The fact that each release window has slipped and we are now seven years after the game was announced is evidence enough that there have been problems in development. However, there is one often-overlooked factor in light of which this should be viewed.
Star Citizen was originally meant to be a much smaller game. In 2014, as the money kept rolling in, CI asked the backers whether to keep offering stretch goals. 55% of the players said ‘yes’. Now, the scope is massive, and arguably implausible in parts — like the goal of item permanence in the world, whereby an object dropped on one place on a planet will still be there for another player to find, potentially years later. This expansion in scope is probably why the game is late, and you could call it ‘feature creep’ — but it’s not fair to suggest that players and backers didn’t support that choice.
So which is closest to delivering on the promise?
These games are often compared, but outer space is really the only common factor between them. No Man’s Sky is a wildly different experience from the others: it’s simpler, more arcadey, and essentially a crafting game. Elite Dangerous and Star Citizen are both true ‘space sims’, but the different approaches taken in their development have meant that they are in very different places today.
Elite Dangerous has quietly and reliably developed since release. Players may not have seen the leaps forward they were trained to expect by the 2015 update, but every patch has (despite many bugs) undeniably made Elite a better game. That said, if you’d said to players in 2016 “by the way, you’ll still be waiting for space legs and atmospheric landings in 2019”, many of them would have been dismayed.
Elite arguably needs these features — the station services interface is a blatant placeholder for interactions that should take place between your pilot and simulated people, and it is frustrating to fly amongst these beautiful planets and know that you can only land on the most boring of them. Those wonderfully-designed ships need be be explorable on foot if they are to become places, rather than, essentially, players’ avatars.
A lot of development time has been spent on things that have, in hindsight, not seen the uptake they could have. Multicrew (the ability to beam another player into your ship to pilot a small deployable fighter or operate turrets) rarely works smoothly and is less fun than it could have been. CQC, a drop-in arena combat mode, is similarly unloved. Less patient players might reasonably ask why these features were even developed if they weren’t going to be done properly, given that the game’s architecture was always going to make them difficult.
And Elite is hobbled by its architecture. Its networking is ‘peer-to-peer’, meaning that each player in an instance reports their own status to and adjudicates the others’, rather than a central server adjudicating for all players. This means that each instance is only as fast as its poorest internet connection, and getting many players into one instance is an exercise in frustration. Multicrew often just doesn’t work, meetups between more than a few players are difficult and unreliable, and team combat with Thargoids is horribly bugged. Essentially, Elite Dangerous is not very ‘massively multiplayer’, despite the Steam page description.
However, most of what is there is excellent. Space flight and the galaxy itself remain incredible and, by and large, the features that have been added since launch (while not as transformational as base building in No Man’s Sky, for example) have made the game better. Elite is not yet a science fiction universe you can truly live in, but it is one that is an utter pleasure to fly in.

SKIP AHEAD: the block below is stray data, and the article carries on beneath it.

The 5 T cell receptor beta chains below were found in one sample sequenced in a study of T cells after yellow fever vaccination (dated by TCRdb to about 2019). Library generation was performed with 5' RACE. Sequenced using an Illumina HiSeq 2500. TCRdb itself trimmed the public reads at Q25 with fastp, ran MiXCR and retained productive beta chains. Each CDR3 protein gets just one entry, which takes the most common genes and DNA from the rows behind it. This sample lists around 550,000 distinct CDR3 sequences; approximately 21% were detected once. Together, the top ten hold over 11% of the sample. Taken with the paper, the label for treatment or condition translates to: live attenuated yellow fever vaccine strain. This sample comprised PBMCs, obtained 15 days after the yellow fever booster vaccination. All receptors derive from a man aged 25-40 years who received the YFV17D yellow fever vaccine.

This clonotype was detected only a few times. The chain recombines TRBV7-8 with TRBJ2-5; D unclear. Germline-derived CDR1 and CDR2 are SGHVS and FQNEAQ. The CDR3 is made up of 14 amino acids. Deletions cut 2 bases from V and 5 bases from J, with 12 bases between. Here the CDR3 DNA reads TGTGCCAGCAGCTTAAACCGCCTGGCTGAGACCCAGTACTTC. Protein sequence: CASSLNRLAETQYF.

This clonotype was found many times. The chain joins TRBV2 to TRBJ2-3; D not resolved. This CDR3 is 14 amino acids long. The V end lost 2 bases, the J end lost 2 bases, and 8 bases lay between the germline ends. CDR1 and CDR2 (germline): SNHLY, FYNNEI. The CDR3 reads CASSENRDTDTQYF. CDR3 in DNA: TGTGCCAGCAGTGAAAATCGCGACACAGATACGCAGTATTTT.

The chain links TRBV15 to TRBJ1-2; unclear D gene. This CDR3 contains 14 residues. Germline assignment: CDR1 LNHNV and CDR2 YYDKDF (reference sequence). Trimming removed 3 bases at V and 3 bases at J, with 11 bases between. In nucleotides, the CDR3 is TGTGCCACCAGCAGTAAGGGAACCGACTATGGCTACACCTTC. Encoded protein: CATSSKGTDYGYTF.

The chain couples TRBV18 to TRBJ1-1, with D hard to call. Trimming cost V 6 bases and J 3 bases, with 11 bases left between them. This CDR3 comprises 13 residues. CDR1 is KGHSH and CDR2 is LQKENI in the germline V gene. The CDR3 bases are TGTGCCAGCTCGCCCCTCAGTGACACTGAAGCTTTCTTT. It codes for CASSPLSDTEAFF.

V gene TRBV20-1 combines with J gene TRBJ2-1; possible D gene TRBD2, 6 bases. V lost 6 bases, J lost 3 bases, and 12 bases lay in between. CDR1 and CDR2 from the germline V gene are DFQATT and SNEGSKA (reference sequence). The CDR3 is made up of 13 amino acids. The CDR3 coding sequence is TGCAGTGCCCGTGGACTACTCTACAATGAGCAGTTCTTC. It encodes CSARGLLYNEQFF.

No Man’s Sky does a good job of fleshing out its ‘four pillars’ of explore, trade, survive, and fight. Combat is fine — your ‘multi-tool’ is a customisable gun, and the Sentinels are formidable and interesting enemies. The combat in No Man’s Sky is no worse than a lot of games this decade. Similarly, planets are fun to visit. Space flight is an arcadey joy. Base building is rich and interesting, and is a surprisingly large part of the game’s appeal for a feature that wasn’t planned at launch.
All of this comes from a team that has not exceeded twenty five people since launch. For context, Elite Dangerous’ team at the time of writing is around 100, and Star Citizen’s numbers in the several hundreds. Being compared to the other games in this article doesn’t do No Man’s Sky any favours. It doesn’t offer the depth of experience that those do, but its team is a small fraction of their size.
No Man’s Sky is a kooky, ambitious, fun, cult game on its own, but it’s the story of the game’s development that makes this such a triumph. Few games have travelled the distance in players’ estimation that this game has.
Star Citizen is undeniably the most impressive in scope of the three games dealt with here. It makes No Man’s Sky look like a mobile game in comparison, and a few minutes traversing its landscapes or spaceways casts Elite Dangerous’ visuals in a poor light. It’s also more complex than Elite, mechanically — the ships have directional shields which players can manipulate, and several ‘flight assist’ analogues, offering a potentially deeper flight model. Also, it’s being built as all one thing — so if it’s released before Elite includes both atmospheric landings and walking around, then it will actually have reached its planned maturity first.
However, CI needs to keep raising funds to keep the lights on. This has led to some charmless sales practices, like selling access to livestreams. Goodwill has a limit, and there is a finite number of people who will back a project like this. There is a real feeling amongst the players of this kind of game that CI need to ship something ready, soon, to keep up its momentum.
But contrary to most of what is written about Star Citizen, it is not only a game — it’s already more of a game than many finished games. If you have the patience to learn how it all works (the game really needs a tutorial) there is tremendous fun to be had in the ‘Persistent Universe’.
Chris Roberts, Sean Murray, and David Braben are three likeable geeks who asked for our money in the early 2010s in return for something we all dreamed of: the ability to explore space, planets, and starships in a science fiction universe we could make a home in, not just ‘play’. Are they there yet? No, not yet. But keep dreaming, just a little longer.